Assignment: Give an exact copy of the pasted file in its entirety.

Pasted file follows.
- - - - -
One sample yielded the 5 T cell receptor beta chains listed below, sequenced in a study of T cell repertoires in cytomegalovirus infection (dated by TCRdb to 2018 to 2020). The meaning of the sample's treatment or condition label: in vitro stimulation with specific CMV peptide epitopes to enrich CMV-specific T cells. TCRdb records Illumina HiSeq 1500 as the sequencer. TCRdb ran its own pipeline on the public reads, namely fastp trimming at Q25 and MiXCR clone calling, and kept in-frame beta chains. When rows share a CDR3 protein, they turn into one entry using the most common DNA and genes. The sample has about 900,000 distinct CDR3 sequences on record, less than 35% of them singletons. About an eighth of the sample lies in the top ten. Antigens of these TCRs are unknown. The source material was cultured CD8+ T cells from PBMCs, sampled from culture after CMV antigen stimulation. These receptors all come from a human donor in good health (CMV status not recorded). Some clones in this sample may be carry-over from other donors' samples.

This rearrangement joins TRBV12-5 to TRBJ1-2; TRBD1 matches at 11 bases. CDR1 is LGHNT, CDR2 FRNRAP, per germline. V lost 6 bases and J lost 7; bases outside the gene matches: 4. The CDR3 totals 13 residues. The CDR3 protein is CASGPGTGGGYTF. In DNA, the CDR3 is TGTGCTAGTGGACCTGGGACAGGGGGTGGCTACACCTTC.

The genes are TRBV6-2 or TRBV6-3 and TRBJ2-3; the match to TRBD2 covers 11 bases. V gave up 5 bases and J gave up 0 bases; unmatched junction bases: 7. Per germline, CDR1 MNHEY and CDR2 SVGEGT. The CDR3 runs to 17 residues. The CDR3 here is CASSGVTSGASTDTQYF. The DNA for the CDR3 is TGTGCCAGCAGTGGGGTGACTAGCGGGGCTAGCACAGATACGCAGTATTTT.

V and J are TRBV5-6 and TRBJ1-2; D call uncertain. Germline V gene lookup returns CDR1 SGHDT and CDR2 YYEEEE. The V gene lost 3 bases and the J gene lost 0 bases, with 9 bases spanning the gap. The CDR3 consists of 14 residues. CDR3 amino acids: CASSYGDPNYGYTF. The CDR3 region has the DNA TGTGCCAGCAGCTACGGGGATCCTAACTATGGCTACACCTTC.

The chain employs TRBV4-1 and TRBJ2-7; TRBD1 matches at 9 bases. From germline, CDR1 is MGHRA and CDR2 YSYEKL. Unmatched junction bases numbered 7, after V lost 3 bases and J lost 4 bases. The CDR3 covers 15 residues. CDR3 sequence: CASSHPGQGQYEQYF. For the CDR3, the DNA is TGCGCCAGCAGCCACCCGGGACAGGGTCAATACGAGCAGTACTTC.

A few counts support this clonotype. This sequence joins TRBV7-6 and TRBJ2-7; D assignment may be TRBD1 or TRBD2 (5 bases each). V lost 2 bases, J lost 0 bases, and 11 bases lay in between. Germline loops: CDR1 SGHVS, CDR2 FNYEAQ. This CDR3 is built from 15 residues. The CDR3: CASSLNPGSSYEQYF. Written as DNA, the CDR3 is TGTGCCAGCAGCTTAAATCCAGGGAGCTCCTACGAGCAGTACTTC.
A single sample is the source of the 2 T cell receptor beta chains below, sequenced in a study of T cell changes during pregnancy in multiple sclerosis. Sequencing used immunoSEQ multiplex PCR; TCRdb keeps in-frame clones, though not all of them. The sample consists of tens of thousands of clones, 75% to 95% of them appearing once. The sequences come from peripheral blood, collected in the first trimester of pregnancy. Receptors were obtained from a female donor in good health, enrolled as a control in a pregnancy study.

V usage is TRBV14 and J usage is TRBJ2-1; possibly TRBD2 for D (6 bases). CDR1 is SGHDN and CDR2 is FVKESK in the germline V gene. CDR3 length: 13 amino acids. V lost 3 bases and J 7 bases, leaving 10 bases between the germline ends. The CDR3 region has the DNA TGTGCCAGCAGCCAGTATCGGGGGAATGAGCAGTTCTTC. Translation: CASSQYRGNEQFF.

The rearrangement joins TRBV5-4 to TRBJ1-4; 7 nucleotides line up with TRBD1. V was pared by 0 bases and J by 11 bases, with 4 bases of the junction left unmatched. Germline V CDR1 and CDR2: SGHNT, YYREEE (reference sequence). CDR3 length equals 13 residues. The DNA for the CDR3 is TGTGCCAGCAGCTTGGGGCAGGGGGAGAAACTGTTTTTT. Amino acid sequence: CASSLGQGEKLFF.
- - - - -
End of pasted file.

One sample yielded the 5 T cell receptor beta chains listed below, sequenced in a study of T cell repertoires in cytomegalovirus infection (dated by TCRdb to 2018 to 2020). The meaning of the sample's treatment or condition label: in vitro stimulation with specific CMV peptide epitopes to enrich CMV-specific T cells. TCRdb records Illumina HiSeq 1500 as the sequencer. TCRdb ran its own pipeline on the public reads, namely fastp trimming at Q25 and MiXCR clone calling, and kept in-frame beta chains. When rows share a CDR3 protein, they turn into one entry using the most common DNA and genes. The sample has about 900,000 distinct CDR3 sequences on record, less than 35% of them singletons. About an eighth of the sample lies in the top ten. Antigens of these TCRs are unknown. The source material was cultured CD8+ T cells from PBMCs, sampled from culture after CMV antigen stimulation. These receptors all come from a human donor in good health (CMV status not recorded). Some clones in this sample may be carry-over from other donors' samples.

This rearrangement joins TRBV12-5 to TRBJ1-2; TRBD1 matches at 11 bases. CDR1 is LGHNT, CDR2 FRNRAP, per germline. V lost 6 bases and J lost 7; bases outside the gene matches: 4. The CDR3 totals 13 residues. The CDR3 protein is CASGPGTGGGYTF. In DNA, the CDR3 is TGTGCTAGTGGACCTGGGACAGGGGGTGGCTACACCTTC.

The genes are TRBV6-2 or TRBV6-3 and TRBJ2-3; the match to TRBD2 covers 11 bases. V gave up 5 bases and J gave up 0 bases; unmatched junction bases: 7. Per germline, CDR1 MNHEY and CDR2 SVGEGT. The CDR3 runs to 17 residues. The CDR3 here is CASSGVTSGASTDTQYF. The DNA for the CDR3 is TGTGCCAGCAGTGGGGTGACTAGCGGGGCTAGCACAGATACGCAGTATTTT.

V and J are TRBV5-6 and TRBJ1-2; D call uncertain. Germline V gene lookup returns CDR1 SGHDT and CDR2 YYEEEE. The V gene lost 3 bases and the J gene lost 0 bases, with 9 bases spanning the gap. The CDR3 consists of 14 residues. CDR3 amino acids: CASSYGDPNYGYTF. The CDR3 region has the DNA TGTGCCAGCAGCTACGGGGATCCTAACTATGGCTACACCTTC.

The chain employs TRBV4-1 and TRBJ2-7; TRBD1 matches at 9 bases. From germline, CDR1 is MGHRA and CDR2 YSYEKL. Unmatched junction bases numbered 7, after V lost 3 bases and J lost 4 bases. The CDR3 covers 15 residues. CDR3 sequence: CASSHPGQGQYEQYF. For the CDR3, the DNA is TGCGCCAGCAGCCACCCGGGACAGGGTCAATACGAGCAGTACTTC.

A few counts support this clonotype. This sequence joins TRBV7-6 and TRBJ2-7; D assignment may be TRBD1 or TRBD2 (5 bases each). V lost 2 bases, J lost 0 bases, and 11 bases lay in between. Germline loops: CDR1 SGHVS, CDR2 FNYEAQ. This CDR3 is built from 15 residues. The CDR3: CASSLNPGSSYEQYF. Written as DNA, the CDR3 is TGTGCCAGCAGCTTAAATCCAGGGAGCTCCTACGAGCAGTACTTC.
A single sample is the source of the 2 T cell receptor beta chains below, sequenced in a study of T cell changes during pregnancy in multiple sclerosis. Sequencing used immunoSEQ multiplex PCR; TCRdb keeps in-frame clones, though not all of them. The sample consists of tens of thousands of clones, 75% to 95% of them appearing once. The sequences come from peripheral blood, collected in the first trimester of pregnancy. Receptors were obtained from a female donor in good health, enrolled as a control in a pregnancy study.

V usage is TRBV14 and J usage is TRBJ2-1; possibly TRBD2 for D (6 bases). CDR1 is SGHDN and CDR2 is FVKESK in the germline V gene. CDR3 length: 13 amino acids. V lost 3 bases and J 7 bases, leaving 10 bases between the germline ends. The CDR3 region has the DNA TGTGCCAGCAGCCAGTATCGGGGGAATGAGCAGTTCTTC. Translation: CASSQYRGNEQFF.

The rearrangement joins TRBV5-4 to TRBJ1-4; 7 nucleotides line up with TRBD1. V was pared by 0 bases and J by 11 bases, with 4 bases of the junction left unmatched. Germline V CDR1 and CDR2: SGHNT, YYREEE (reference sequence). CDR3 length equals 13 residues. The DNA for the CDR3 is TGTGCCAGCAGCTTGGGGCAGGGGGAGAAACTGTTTTTT. Amino acid sequence: CASSLGQGEKLFF.